People in England with the disabling hand condition Dupuytren’s disease will have access to Xiapex (collagenase clostridium histolyticum (CCH)) injections for contracture of their fingers, Swedish Orphan Biovitrum Ltd (Sobi) has announced. The announcement follows a recommendation for NICE for the treatment to be used on the NHS.

Xiapex was granted a marketing authorisation by the European Commission for the treatment of Dupuytren’s contracture in adult patients with a palpable cord in 2011, and was the first pharmacological treatment approved by the EU for treating this condition. It was recommended for use in Wales by the All Wales Medicines Strategy Group (AWMSG) in November 2011, and in Scotland by The Scottish Medicines Consortium (SMC) in April 2012.

Neil Dugdale, General Manager UK & Republic of Ireland at Sobi, said: “The availability of funding for Xiapex within NHS England is an important milestone for the Dupuytren’s community in the UK, as HCPs can now offer people with contracture a non-invasive treatment option.

“We are pleased that Sobi was able to work with NICE and ultimately achieve access for Dupuytren’s contracture patients in England. We are very grateful for the support of both the British Dupuytren’s Society and the British Society for Surgery of the Hand during this process.”

Anna Schurer, Chair of the British Dupuytren’s Society, said: “The British Dupuytren’s Society is delighted that after four years of meetings and deliberations, Xiapex will finally become routinely available for patients on the NHS across the UK.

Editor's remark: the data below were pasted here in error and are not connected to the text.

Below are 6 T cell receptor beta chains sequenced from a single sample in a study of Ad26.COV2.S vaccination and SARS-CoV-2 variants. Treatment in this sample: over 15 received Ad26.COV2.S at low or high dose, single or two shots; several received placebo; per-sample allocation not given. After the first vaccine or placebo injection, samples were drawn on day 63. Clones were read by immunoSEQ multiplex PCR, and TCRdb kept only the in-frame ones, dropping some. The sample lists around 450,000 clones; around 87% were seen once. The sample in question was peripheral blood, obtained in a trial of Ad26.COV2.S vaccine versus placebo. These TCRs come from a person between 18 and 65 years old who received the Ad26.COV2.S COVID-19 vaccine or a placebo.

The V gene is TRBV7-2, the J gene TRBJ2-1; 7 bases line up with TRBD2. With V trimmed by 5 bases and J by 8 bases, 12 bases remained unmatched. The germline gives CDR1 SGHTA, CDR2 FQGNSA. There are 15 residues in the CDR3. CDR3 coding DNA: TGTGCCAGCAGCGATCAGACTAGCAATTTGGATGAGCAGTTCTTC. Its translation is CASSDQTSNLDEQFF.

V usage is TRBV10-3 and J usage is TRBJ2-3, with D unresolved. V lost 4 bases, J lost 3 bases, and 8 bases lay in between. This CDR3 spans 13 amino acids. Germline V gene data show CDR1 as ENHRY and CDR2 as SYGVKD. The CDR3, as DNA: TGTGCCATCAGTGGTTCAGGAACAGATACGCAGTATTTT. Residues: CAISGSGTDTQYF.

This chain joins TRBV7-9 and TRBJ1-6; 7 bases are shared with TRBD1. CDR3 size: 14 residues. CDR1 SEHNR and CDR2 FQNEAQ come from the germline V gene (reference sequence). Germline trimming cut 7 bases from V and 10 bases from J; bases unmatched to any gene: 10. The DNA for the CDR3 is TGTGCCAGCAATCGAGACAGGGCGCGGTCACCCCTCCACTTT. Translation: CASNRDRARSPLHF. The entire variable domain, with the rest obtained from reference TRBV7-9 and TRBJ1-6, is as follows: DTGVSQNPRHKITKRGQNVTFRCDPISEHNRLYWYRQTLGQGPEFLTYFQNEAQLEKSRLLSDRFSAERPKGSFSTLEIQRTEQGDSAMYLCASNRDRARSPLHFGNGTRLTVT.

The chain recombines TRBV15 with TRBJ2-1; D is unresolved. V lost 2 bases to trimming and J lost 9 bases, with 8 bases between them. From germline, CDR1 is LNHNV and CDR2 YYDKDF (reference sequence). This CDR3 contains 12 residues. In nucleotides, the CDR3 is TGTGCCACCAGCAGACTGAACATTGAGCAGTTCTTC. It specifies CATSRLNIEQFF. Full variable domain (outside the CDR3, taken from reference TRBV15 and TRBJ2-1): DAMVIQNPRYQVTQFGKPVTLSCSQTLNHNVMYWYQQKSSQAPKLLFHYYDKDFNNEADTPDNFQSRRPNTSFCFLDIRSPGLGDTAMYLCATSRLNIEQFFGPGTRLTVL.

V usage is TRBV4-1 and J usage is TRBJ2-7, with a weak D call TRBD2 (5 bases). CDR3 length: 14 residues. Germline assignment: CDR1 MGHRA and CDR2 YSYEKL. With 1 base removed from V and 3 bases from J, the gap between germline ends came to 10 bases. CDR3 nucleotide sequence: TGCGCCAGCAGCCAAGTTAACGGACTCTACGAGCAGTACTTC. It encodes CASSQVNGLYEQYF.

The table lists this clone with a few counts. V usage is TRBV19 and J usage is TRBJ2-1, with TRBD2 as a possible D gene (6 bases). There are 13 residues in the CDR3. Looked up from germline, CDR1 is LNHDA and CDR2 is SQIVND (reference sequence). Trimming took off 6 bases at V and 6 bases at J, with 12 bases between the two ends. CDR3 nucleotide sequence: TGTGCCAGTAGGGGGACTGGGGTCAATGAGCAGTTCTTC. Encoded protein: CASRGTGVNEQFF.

“Many of our members struggle to access treatment for Dupuytren’s contracture on the NHS, including collagenase, radiotherapy and surgery in some instances and we’re pleased that non-invasive treatment of this very disabling condition is now more accessible for patients.”

NICE recommends CCH as an option for treating Dupuytren’s contracture with a palpable cord, in adults who are not taking part in an ongoing clinical trial comparing CCH to limited fasciectomy, if all of the following apply:

  • There is evidence of moderate disease (functional problems and metacarpophalangeal joint contracture of 30° to 60°and proximal interphalangeal joint contracture of less than 30° or first web contracture) plus up to 2 affected joints
  • Percutaneous needle fasciotomy (PNF) is not considered appropriate, but limited fasciectomy is considered appropriate by the treating hand surgeon
  • The choice of treatment (CCH or limited fasciectomy) is made on an individual basis after discussion between the responsible hand surgeon and the patient about the risks and benefits of the treatments available
  • 1 injection is given per treatment session by a hand surgeon in an outpatient setting.